The Palace Mu­seum and Phoenix Satel­lite Tele­vi­sion jointly launch a mod­ern exhibition

Global Times – Metro Beijing - - ENTERPRISE -

On the oc­ca­sion of the 42nd In­ter­na­tional Mu­seum Day on May 18, the launch of a high­tech in­ter­ac­tive art exhibition based on the an­cient Chi­nese paint­ing Life along the Bian

River at the Pure Bright­ness Fes­ti­val ( Qing­ming Shang He

Tu) took place at the Archery Pav­il­ion (Jian ting) in the Palace Mu­seum, show­cas­ing to au­di­ences a dif­fer­ent per­spec­tive of the an­cient paint­ing.

The exhibition, as the re­sult of a col­lab­o­ra­tion be­tween the Palace Mu­seum and Phoenix Satel­lite Tele­vi­sion, is an in­no­va­tive ex­plo­ration of a mas­ter­piece by means of dig­i­tal tech­nol­ogy, re­tain­ing the vivid scenes of the paint­ing cre­ated by the painter Zhang Ze­d­uan dur­ing the North­ern Song Dy­nasty (960-1127). Vis­i­tors can make reser­va­tions on the Palace Mu­seum’s of­fi­cial web­site to ex­pe­ri­ence this exhibition for free fol­low­ing an ini­tial trial pe­riod. The exhibition will run un­til Oc­to­ber 18.

The ini­tia­tive of this exhibition is to in­te­grate the mas­ter­piece of the mu­seum’s col­lec­tion into dig­i­tal form to reach out to more au­di­ences via new meth­ods of exhibition and ex­pres­sion. The na­tional trea­sure

Life along the Bian River at the Pure Bright­ness Fes­ti­val is also one of the most sig­nif­i­cant of all the 1.86 mil­lion items in the Palace Mu­seum’s col­lec­tion and is one of the best-known works of an­cient Chi­nese art world­wide. The paint­ing, an artis­tic em­bod­i­ment of pros­per­ous ur­ban life dur­ing the North­ern Song Dy­nasty, is renowned for its faith­ful de­pic­tion of boats, bridges, shops and scenery. The unique meth­ods adopted in the exhibition bring this his­tor­i­cal work to life by con­nect­ing the past with the present, aim­ing to em­power this an­cient piece with a mod­ern twist that can make it more ap­peal­ing for a wider au­di­ence who wish to un­der­stand Chi­nese cul­ture.

Vis­i­tors will be able to per­ceive the vivid­ness of tra­di­tional Chi­nese cul­ture through a rich in­ter­ac­tive ex­pe­ri­ence that is made pos­si­ble by state of the art vis­ual tools such as 8K Ul­tra HD dig­i­tal in­ter­ac­tive tech­nol­ogy and 4D mo­tion imag­ing. The exhibition it­self, cover­ing about 1,600 square me­ters of the Archery Pav­il­ion of the Palace Mu­seum, is di­vided into four parts: a dig­i­tal edi­tion of the orig­i­nal art­work, the Sun Yang­dian In­ter­ac­tive Theater Space, a Hong Qiao full­dome cinema and a Song Dy­nasty cul­tural area. Au­di­ences will find them­selves en­ter­ing into the paint­ing and ex­pe­ri­enc­ing life in the cap­i­tal city of Bian­jing while tak­ing a boat across the Bian River.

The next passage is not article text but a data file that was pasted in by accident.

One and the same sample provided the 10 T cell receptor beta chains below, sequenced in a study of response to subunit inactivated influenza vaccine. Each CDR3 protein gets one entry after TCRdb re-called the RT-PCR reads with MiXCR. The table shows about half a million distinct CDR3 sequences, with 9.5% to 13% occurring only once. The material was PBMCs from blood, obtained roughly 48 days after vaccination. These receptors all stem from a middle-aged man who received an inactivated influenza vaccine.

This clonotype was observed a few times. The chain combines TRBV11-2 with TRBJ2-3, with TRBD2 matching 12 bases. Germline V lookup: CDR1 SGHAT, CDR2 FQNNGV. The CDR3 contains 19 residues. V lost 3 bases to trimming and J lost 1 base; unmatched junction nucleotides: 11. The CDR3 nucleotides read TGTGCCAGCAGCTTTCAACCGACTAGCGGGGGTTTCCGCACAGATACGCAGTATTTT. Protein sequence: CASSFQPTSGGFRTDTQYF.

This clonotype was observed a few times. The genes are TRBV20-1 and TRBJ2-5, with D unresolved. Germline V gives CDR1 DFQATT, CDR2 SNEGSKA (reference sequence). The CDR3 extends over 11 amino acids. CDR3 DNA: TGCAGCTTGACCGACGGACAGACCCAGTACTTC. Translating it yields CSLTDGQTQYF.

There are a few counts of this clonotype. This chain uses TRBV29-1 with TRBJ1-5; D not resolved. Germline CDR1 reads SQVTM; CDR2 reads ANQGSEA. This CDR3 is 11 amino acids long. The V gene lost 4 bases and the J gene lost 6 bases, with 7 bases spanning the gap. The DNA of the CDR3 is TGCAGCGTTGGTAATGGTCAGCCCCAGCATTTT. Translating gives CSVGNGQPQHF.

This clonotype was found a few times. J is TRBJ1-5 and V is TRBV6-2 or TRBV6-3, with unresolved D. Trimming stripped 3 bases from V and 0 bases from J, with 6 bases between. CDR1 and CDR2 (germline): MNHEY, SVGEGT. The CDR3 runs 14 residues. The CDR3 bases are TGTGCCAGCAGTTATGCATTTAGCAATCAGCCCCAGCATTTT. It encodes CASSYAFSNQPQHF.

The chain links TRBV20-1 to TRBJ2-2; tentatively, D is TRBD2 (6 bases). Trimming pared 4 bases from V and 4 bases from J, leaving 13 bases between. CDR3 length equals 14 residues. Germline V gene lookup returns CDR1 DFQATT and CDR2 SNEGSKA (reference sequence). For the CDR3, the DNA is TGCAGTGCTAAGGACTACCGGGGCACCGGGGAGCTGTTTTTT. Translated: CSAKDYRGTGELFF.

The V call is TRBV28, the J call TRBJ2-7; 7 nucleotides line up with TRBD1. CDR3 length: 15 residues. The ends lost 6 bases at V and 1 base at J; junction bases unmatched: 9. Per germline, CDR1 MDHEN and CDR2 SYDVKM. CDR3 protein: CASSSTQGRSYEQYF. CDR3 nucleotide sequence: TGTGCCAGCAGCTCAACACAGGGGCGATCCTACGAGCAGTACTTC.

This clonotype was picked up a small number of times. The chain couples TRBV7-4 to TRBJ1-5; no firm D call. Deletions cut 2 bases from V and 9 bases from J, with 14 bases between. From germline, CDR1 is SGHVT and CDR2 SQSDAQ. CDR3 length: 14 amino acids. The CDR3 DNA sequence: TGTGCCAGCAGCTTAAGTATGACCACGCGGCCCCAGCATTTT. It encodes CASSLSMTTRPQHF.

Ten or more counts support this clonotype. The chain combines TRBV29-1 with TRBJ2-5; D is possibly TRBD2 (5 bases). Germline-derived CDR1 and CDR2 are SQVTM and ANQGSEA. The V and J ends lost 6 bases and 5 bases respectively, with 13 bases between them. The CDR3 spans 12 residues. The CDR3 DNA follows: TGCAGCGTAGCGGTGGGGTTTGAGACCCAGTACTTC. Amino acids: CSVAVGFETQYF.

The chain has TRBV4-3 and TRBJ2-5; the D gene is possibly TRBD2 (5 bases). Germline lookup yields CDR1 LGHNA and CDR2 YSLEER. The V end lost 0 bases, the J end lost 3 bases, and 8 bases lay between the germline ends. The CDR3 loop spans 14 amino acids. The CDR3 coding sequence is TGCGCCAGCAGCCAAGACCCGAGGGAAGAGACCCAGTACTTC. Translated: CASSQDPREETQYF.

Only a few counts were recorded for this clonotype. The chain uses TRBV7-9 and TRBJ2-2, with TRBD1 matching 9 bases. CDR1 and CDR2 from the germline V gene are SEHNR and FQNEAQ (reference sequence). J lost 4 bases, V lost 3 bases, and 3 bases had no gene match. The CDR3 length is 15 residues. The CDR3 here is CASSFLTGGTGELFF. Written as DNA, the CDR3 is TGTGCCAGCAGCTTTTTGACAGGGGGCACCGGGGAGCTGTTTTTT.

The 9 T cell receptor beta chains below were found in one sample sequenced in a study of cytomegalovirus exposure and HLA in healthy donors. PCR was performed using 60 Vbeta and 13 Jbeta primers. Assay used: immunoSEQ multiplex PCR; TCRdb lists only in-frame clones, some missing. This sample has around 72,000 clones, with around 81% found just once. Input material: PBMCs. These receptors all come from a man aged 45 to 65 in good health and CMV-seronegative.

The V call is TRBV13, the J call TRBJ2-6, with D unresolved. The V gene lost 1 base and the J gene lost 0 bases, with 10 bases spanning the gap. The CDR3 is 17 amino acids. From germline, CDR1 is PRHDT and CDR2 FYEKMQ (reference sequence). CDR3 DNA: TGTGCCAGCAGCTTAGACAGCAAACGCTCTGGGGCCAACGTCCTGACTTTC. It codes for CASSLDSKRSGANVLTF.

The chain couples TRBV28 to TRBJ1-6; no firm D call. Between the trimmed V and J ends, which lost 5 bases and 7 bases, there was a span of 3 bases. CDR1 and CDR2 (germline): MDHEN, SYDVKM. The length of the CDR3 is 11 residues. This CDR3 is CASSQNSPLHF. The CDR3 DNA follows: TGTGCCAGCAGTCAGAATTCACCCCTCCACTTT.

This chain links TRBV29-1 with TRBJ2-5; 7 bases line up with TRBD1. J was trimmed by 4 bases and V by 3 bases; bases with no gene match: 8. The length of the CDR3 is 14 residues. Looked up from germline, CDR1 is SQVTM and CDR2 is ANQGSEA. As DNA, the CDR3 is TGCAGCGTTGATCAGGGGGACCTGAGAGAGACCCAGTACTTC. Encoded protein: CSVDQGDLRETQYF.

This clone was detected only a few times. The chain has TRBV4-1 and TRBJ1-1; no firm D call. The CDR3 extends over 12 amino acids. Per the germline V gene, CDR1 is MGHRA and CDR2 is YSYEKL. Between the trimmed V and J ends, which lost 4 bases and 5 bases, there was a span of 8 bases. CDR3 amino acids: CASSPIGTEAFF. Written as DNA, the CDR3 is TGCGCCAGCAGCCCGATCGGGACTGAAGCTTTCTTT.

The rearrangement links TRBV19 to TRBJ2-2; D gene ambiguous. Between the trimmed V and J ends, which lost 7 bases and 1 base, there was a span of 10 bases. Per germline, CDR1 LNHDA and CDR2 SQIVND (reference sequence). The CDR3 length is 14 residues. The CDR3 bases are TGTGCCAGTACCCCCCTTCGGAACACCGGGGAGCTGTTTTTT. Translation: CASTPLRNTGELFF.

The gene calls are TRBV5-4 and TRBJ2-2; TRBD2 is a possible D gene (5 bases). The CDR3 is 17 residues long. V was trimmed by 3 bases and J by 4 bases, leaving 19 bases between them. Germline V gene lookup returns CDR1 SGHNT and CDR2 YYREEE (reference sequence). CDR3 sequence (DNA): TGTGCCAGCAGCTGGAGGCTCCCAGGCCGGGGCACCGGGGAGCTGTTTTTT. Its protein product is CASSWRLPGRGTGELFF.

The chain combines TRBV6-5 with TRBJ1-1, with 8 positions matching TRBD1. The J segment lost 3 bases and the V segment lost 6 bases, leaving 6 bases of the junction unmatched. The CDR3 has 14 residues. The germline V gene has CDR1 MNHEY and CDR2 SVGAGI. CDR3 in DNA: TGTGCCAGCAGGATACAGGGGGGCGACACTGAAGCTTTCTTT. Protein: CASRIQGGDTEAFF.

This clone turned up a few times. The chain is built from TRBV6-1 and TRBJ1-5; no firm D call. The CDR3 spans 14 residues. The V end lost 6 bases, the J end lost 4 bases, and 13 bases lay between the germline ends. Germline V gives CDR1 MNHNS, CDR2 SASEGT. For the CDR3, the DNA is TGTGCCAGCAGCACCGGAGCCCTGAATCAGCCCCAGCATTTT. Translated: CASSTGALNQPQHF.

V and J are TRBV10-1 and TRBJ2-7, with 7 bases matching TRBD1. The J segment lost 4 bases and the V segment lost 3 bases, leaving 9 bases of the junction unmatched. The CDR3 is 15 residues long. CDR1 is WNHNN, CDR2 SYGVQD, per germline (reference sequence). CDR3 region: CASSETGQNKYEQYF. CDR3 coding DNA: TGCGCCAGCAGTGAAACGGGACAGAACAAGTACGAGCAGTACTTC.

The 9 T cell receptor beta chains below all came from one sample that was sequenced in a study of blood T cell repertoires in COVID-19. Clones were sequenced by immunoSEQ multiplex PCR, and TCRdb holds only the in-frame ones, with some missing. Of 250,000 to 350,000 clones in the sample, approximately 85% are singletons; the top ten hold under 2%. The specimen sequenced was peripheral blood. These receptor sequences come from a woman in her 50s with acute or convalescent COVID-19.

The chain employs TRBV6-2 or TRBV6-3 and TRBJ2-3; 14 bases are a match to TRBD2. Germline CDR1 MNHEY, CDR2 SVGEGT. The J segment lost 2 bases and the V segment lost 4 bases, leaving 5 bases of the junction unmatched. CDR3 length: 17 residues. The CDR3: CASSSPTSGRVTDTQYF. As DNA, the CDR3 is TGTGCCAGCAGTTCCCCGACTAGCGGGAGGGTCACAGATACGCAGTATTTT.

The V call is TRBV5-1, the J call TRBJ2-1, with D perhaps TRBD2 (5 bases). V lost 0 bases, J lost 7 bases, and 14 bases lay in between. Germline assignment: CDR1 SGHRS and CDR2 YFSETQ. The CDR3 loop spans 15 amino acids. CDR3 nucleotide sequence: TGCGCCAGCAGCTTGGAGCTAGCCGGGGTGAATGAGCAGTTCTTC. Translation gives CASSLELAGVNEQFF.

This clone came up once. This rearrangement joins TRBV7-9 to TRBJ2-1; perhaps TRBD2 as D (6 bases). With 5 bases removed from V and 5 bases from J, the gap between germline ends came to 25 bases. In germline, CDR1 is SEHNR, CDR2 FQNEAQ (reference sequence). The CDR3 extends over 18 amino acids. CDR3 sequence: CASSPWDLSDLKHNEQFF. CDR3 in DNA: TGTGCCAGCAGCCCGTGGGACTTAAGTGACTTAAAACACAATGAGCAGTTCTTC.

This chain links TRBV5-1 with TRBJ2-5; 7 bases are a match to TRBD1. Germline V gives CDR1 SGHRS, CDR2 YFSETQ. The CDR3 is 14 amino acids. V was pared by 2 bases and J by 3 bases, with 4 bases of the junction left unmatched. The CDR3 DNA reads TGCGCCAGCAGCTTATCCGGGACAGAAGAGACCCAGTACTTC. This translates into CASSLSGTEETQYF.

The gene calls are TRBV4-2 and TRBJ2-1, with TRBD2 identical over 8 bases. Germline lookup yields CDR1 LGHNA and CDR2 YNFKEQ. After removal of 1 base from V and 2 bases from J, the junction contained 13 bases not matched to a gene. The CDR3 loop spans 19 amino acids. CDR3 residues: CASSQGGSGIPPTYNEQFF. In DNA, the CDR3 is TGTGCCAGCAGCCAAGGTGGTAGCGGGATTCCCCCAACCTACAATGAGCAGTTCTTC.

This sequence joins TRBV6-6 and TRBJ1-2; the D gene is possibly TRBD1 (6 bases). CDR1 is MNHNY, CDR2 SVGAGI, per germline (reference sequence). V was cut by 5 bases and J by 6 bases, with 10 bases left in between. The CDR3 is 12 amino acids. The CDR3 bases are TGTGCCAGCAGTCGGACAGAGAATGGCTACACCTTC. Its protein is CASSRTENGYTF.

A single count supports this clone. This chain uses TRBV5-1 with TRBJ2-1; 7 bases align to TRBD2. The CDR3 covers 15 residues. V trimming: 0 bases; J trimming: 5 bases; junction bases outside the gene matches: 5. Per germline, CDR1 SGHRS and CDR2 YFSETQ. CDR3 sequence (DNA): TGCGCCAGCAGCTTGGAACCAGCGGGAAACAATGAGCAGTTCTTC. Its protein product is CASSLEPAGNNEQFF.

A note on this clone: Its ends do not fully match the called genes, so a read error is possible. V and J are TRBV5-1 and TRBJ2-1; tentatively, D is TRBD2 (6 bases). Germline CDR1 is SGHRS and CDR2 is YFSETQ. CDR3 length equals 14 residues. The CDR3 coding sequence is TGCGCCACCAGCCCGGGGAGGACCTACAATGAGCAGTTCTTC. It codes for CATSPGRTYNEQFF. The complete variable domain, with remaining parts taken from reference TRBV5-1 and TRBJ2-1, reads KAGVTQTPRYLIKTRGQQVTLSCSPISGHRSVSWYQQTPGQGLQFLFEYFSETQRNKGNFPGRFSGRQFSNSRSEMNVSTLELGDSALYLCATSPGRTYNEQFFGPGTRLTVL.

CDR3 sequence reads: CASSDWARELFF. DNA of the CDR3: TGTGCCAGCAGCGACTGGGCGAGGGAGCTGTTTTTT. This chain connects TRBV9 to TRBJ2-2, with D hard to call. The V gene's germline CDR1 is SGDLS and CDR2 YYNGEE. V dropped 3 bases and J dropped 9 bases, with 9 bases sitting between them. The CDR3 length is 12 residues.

Over the past two years, ex­perts from across the fields of art and cul­ture have worked to­gether to pro­vide au­di­ences with a true-to-life ex­pe­ri­ence of China’s dy­nas­tic pe­riod and en­able them to feel closer to tra­di­tional cul­ture by stim­u­lat­ing their in­ter­est in cul­tural relics. “In the 22 years since the es­tab­lish­ment of Phoenix Satel­lite Tele­vi­sion, the broad­caster has in­her­ited and dis­played Chi­nese cul­ture, boost­ing cul­tural con­fi­dence,” Liu Changle, chair and CEO of Phoenix TV, said at the launch. “This exhibition serves peo­ple’s need for more di­ver­si­fied forms of en­ter­tain­ment, and thus in­te­gra­tion of cul­ture, art and tech­nol­ogy can en­hance young peo­ple’s en­thu­si­asm for Chi­nese civ­i­liza­tion. Once its run in Beijing comes to an end, the exhibition will go on tour to other coun­tries around the world. We hope this tech­nol­o­gyin­spired dis­play can pro­mote the art­work as a sym­bol of Chi­nese cul­ture to the in­ter­na­tional com­mu­nity. That’s what Phoenix TV and the Palace Mu­seum un­der­stand the mean­ing of cul­tural com­mu­ni­ca­tion to be.”

Cu­ra­tor of the Palace Mu­seum Shan Jix­i­ang also ex­pressed his joy that the project has come to fruition. Shan said that while the fu­sion of cul­ture and tech­nol­ogy is a com­mon topic, this exhibition is sem­i­nal in suc­cess­fully re­al­iz­ing such an in­te­gra­tion. This dis­play not only re­tains the orig­i­nal aes­thetic value of the work but also al­lows the au­di­ence to walk into one of China’s cul­tural relics and ex­pe­ri­ence the cul­ture first­hand.“The mu­seum orig­i­nated as an im­por­tant ve­hi­cle for en­rich­ing peo­ple’s cul­tural life and a place of cul­tural ex­change. In our global and in­ter­con­nected world, the mod­ern mu­seum must em­brace change and in­no­va­tion, reach­ing a wider au­di­ence by look­ing for new meth­ods and tech­nol­ogy through which it can dis­play and cu­rate,” Shan said.

Pho­tos: Cour­tesy of Phoenix Satel­lite TV

Main: Liu Changle (mid­dle) and Shan Jix­i­ang (right) at­tend the exhibition. In­set: Liu Changle gives an open­ing speech at the launch.

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